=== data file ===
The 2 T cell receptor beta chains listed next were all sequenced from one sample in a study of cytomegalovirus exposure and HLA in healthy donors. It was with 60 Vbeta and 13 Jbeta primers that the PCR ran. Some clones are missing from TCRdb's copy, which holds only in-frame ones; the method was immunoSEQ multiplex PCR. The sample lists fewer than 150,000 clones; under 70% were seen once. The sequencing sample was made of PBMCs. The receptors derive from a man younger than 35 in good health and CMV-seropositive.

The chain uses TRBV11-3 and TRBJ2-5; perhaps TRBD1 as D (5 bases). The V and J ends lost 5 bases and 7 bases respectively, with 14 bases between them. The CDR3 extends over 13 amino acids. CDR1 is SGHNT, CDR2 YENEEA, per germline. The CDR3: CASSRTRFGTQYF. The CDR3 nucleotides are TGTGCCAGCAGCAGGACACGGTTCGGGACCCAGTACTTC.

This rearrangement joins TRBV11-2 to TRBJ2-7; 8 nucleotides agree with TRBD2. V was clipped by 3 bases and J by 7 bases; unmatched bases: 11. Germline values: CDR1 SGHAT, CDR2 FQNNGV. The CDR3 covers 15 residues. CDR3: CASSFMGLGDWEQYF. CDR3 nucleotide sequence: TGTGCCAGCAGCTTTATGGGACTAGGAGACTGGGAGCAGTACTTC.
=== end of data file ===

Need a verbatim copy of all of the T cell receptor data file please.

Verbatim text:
The 2 T cell receptor beta chains listed next were all sequenced from one sample in a study of cytomegalovirus exposure and HLA in healthy donors. It was with 60 Vbeta and 13 Jbeta primers that the PCR ran. Some clones are missing from TCRdb's copy, which holds only in-frame ones; the method was immunoSEQ multiplex PCR. The sample lists fewer than 150,000 clones; under 70% were seen once. The sequencing sample was made of PBMCs. The receptors derive from a man younger than 35 in good health and CMV-seropositive.

The chain uses TRBV11-3 and TRBJ2-5; perhaps TRBD1 as D (5 bases). The V and J ends lost 5 bases and 7 bases respectively, with 14 bases between them. The CDR3 extends over 13 amino acids. CDR1 is SGHNT, CDR2 YENEEA, per germline. The CDR3: CASSRTRFGTQYF. The CDR3 nucleotides are TGTGCCAGCAGCAGGACACGGTTCGGGACCCAGTACTTC.

This rearrangement joins TRBV11-2 to TRBJ2-7; 8 nucleotides agree with TRBD2. V was clipped by 3 bases and J by 7 bases; unmatched bases: 11. Germline values: CDR1 SGHAT, CDR2 FQNNGV. The CDR3 covers 15 residues. CDR3: CASSFMGLGDWEQYF. CDR3 nucleotide sequence: TGTGCCAGCAGCTTTATGGGACTAGGAGACTGGGAGCAGTACTTC.